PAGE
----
Timer usage

Several libraries allow to configure the timer to use, e.g. the IRremote library. But the implemented timer selection requires to edit something like

#define IR_USE_TIMER1

in some library header. Unfortunately such a change will affect all projects, using that library, what’s a bad idea :frowning:

Now I came across a solution that declares a distinct class for each timer, so that the user is free to instantiate an object of the desired class. Instead of copy&paste the same class and edit it for using a specific timer, I would like to #define new class names, and #include the implementation for each timer. Like this

#define IR_USE_TIMER1 //create code for using timer 1
#define IRsend IRsend1 //sender class name
#define IRrecv IRrecv1 //receiver class name
#include <IRremote.cpp> //class implementation
#undef IR_USE_TIMER1
#define IR_USE_TIMER2
#define IR_send IRsend2
//and so on...

Now I have some headaches, e.g. what will happen if the included source files (*.cpp) are also compiled outside above module, or the implementation is split across multiple cpp files, and header guards are #defined, and whatever further bogus may happen. What should I be aware of?

Or is there another way to achieve the goal, to create classes bound to specific timers or other resources, with less trouble and modifications to the given library code?

Or how can a library be created, that can be configured by a project to use a specific resource? A #define in the *.ino project file won’t help, when the library source files are compiled independently :frowning:

Not an answer to your question, but in newer IDEs you can use a src directory in the sketch directory and place libraries in there; you can modify those as you like without interfering with the original.

|   test.ino
        |   .gitignore
        |   .travis.yml
        |   arduino-irremote.sublime-workspace
        |   boarddefs.h
        |   changelog.md
        |   Contributing.md
        |   Contributors.md
        |   irPronto.cpp
        |   irRecv.cpp
        |   IRremote.cpp
        |   IRremote.h
        |   IRremoteInt.h
        |   irSend.cpp
        |   ir_Aiwa.cpp
        |   ir_Denon.cpp
        |   ir_Dish.cpp
        |   ir_JVC.cpp
        |   ir_Lego_PF.cpp
        |   ir_Lego_PF_BitStreamEncoder.h
        |   ir_LG.cpp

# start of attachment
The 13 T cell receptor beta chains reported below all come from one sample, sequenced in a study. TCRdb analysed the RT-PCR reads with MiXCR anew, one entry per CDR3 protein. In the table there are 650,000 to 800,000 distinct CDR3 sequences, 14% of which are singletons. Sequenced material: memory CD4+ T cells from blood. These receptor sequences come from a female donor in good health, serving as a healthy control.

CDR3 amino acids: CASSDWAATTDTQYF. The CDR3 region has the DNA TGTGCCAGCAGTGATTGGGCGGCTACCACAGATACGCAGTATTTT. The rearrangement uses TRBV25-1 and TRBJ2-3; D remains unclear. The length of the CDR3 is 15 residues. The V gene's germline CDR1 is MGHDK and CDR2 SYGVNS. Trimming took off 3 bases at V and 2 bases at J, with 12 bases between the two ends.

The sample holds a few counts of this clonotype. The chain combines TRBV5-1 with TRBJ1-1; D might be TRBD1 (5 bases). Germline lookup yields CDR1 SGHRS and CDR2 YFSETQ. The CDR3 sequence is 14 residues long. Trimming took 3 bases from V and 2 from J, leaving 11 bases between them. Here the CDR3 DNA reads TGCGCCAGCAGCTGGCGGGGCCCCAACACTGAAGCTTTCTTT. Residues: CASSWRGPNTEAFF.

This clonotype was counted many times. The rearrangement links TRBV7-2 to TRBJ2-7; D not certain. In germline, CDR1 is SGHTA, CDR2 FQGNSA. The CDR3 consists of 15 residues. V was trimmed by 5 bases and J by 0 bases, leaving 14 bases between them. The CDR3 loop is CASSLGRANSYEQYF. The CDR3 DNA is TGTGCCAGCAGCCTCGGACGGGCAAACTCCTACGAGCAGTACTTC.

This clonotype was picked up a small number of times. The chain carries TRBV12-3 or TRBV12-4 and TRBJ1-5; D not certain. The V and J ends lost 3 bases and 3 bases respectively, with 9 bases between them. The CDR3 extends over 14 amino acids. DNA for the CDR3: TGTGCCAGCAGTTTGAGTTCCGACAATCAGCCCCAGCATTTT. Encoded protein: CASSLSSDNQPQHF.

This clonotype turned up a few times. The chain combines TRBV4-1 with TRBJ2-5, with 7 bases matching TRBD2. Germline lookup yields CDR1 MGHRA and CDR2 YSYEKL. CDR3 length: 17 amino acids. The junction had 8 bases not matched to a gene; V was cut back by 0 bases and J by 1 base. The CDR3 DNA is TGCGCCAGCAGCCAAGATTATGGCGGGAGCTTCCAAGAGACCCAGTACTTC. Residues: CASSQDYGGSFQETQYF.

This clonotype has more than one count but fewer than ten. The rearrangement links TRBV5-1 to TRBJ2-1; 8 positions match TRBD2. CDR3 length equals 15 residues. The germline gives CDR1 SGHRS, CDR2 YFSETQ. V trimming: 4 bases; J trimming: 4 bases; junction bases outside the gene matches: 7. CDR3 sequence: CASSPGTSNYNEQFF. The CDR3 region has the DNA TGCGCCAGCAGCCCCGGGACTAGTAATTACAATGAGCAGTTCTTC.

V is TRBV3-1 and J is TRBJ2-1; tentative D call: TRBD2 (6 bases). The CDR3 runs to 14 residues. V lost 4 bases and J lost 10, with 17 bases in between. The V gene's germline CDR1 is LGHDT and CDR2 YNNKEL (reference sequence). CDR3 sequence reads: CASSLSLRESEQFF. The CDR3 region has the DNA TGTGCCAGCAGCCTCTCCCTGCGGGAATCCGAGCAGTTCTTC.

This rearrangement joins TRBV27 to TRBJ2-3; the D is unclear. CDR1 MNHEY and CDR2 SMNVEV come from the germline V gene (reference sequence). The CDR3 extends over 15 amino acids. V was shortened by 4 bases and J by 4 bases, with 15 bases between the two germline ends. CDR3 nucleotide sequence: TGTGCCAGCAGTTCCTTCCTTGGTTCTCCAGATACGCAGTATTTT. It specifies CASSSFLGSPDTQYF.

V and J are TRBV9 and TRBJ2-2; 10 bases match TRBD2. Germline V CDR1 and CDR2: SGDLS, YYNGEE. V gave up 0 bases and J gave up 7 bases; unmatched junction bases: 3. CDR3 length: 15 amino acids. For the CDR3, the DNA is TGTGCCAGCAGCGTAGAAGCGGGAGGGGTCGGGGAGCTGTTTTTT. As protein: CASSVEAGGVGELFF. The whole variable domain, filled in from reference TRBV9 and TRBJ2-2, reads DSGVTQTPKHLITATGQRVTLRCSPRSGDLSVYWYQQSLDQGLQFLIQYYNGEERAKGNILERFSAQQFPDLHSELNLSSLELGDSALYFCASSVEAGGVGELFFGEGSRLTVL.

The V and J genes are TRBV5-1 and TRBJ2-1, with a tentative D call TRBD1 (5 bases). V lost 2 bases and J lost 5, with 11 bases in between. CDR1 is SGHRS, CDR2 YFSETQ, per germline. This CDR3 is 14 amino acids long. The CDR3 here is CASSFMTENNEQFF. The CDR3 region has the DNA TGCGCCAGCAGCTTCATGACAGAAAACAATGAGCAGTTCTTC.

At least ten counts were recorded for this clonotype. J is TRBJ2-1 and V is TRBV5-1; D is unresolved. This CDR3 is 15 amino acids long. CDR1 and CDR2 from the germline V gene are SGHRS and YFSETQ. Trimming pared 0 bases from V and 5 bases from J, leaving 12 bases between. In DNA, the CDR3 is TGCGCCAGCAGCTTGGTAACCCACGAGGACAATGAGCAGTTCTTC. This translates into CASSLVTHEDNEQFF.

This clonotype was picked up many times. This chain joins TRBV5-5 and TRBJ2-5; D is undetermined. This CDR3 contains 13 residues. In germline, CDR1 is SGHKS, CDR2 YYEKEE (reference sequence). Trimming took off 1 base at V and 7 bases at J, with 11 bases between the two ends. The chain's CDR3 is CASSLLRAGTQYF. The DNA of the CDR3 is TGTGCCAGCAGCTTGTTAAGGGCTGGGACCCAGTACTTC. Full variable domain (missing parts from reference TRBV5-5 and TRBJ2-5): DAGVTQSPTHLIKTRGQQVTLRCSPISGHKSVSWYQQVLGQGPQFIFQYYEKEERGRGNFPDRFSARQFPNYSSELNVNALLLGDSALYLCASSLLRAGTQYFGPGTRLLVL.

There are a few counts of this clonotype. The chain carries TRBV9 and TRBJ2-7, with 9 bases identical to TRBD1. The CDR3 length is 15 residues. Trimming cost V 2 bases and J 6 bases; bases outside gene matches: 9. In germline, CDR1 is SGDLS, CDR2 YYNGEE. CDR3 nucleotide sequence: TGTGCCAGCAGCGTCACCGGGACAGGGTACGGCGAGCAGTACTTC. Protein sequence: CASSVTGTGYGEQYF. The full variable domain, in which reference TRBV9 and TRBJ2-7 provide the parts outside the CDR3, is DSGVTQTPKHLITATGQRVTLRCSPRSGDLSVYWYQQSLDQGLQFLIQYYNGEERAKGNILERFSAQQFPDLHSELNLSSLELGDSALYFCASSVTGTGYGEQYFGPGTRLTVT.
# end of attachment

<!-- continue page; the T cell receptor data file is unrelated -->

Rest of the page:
|   ir_Mitsubishi.cpp
        |   ir_NEC.cpp
        |   ir_Panasonic.cpp
        |   ir_RC5_RC6.cpp
        |   ir_Samsung.cpp
        |   ir_Sanyo.cpp
        |   ir_Sharp.cpp
        |   ir_Sony.cpp
        |   ir_Template.cpp
        |   ir_Whynter.cpp
        |   ISSUE_TEMPLATE.md
        |   keywords.txt
        |   library.json
        |   library.properties
        |   LICENSE.txt
        |   README.md
            |       AiwaRCT501SendDemo.ino
            |       IRrecord.ino
            |       IRrecvDemo.ino
            |       IRrecvDump.ino
            |       IRrecvDumpV2.ino
            |       IRrelay.ino
            |       IRremoteInfo.ino
            |       IRsendDemo.ino
            |       IRsendRawDemo.ino
            |       IRtest.ino
            |       IRtest2.ino
            |       JVCPanasonicSendDemo.ino
            |       LegoPowerFunctionsSendDemo.ino
            |       LegoPowerFunctionsTests.ino

Note: I did not clean it out to get rid of e.g. the examples.

The tetsketch is a literal copy of one of the examples

 * IRremote: IRrecvDemo - demonstrates receiving IR codes with IRrecv
 * An IR detector/demodulator must be connected to the input RECV_PIN.
 * Version 0.1 July, 2009
 * Copyright 2009 Ken Shirriff
 * http://arcfn.com

#include "src/IRremote/IRremote.h"

int RECV_PIN = 11;

IRrecv irrecv(RECV_PIN);

decode_results results;

void setup()
  // In case the interrupt driver crashes on setup, give a clue
  // to the user what's going on.
  Serial.println("Enabling IRin");
  irrecv.enableIRIn(); // Start the receiver
  Serial.println("Enabled IRin");

void loop() {
  if (irrecv.decode(&results)) {
    Serial.println(results.value, HEX);
    irrecv.resume(); // Receive the next value

It compiles (IDE 1.6.7), not tested if it works.

Note: initially tested with only the IRremote library in the src directory. Later added it to the libraries directory as well. In both case it compiles. Added a #pragma message to the local library to prove that that's the one that is used.

I do like your approach where you can specify the timer to use.